The house is one of the main examples of stonemasonry and proportion in sixteenth-century English Elizabethan architecture, reflecting the prominence of its founder, and the lucrative wool trade of the Cecil estates. It has a suite of rooms remodelled in the baroque style, with carvings by Grinling Gibbons. The main part of the house has 35 major rooms, on the ground and first floors. There are more than 80 lesser rooms and numerous halls, corridors, bathrooms, and service areas.

In the seventeenth century, the open loggias around the ground floor were enclosed. Although the house was built in the floor plan shape of the Letter E, in honour of Queen Elizabeth, it is now missing its north-west wing. During the period of the 9th Earl's ownership, and under the guidance of the famous landscape architect, Capability Brown, the south front was raised to alter the roof line, and the north-west wing was demolished to allow better views of the new parkland. A chimney-piece after the design of Venetian printmaker Giovanni Battista Piranesi was also added during his tenure.

The so-called "Hell Staircase" and its neighbour "The Heaven Room" has substantial ceiling paintings by Antonio Verrio, between 1697 and 1699. The walls to the "Hell Staircase" are by Thomas Stothard, who completed the work about a century later. The Bow Room is decorated with wall and ceiling paintings by Louis Laguerre.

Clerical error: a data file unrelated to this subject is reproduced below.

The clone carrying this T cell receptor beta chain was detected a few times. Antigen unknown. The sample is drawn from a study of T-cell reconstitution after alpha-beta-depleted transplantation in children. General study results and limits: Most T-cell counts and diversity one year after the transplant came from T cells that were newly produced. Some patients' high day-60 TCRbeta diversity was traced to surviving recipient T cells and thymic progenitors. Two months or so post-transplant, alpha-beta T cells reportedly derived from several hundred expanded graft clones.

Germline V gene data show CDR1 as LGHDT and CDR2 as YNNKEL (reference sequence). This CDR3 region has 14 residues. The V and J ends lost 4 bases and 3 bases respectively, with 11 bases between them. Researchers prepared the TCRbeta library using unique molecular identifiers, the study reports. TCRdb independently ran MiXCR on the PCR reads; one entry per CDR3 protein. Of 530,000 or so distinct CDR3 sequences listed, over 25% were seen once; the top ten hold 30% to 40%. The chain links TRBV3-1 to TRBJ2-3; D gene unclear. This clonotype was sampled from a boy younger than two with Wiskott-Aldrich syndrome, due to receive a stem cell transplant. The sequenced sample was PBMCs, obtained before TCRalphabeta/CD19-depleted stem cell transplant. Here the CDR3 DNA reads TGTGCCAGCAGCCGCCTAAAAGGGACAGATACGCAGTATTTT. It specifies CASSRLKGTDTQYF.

Art collection

Although depleted of a number of important pieces by death duties in the 1960s, the Burghley art collections are otherwise mainly intact and are very extensive. The house still displays several hundred paintings, a large proportion of which are of the 17th century, bought in Italy by John Cecil, 5th Earl of Exeter (c. 1648–1700), and by Brownlow Cecil, the 9th Earl (1725–1793). They visited Italy eight times, bringing back large quantities of art. John Cecil purchased 300 works of art during his 22 years in Burghley and spent on his last visit to Europe £5,000 (c. £535,000 in 2017 currency).

The Chapel has a large altarpiece by Paolo Veronese and his workshop, and two large paintings by Johann Carl Loth, a German painter active in Venice with few works in British collections. There are in total seven works by Luca Giordano, including a self-portrait.

In the Pagoda Room, there are portraits of the Cecil family, Elizabeth I, Henry VIII, and Oliver Cromwell. Many delicately painted walls and ceilings of the house were done by Antonio Verrio. The Billiard Room displays six oval portraits of members of the Order of Little Bedlam, the 5th Earl’s drinking club.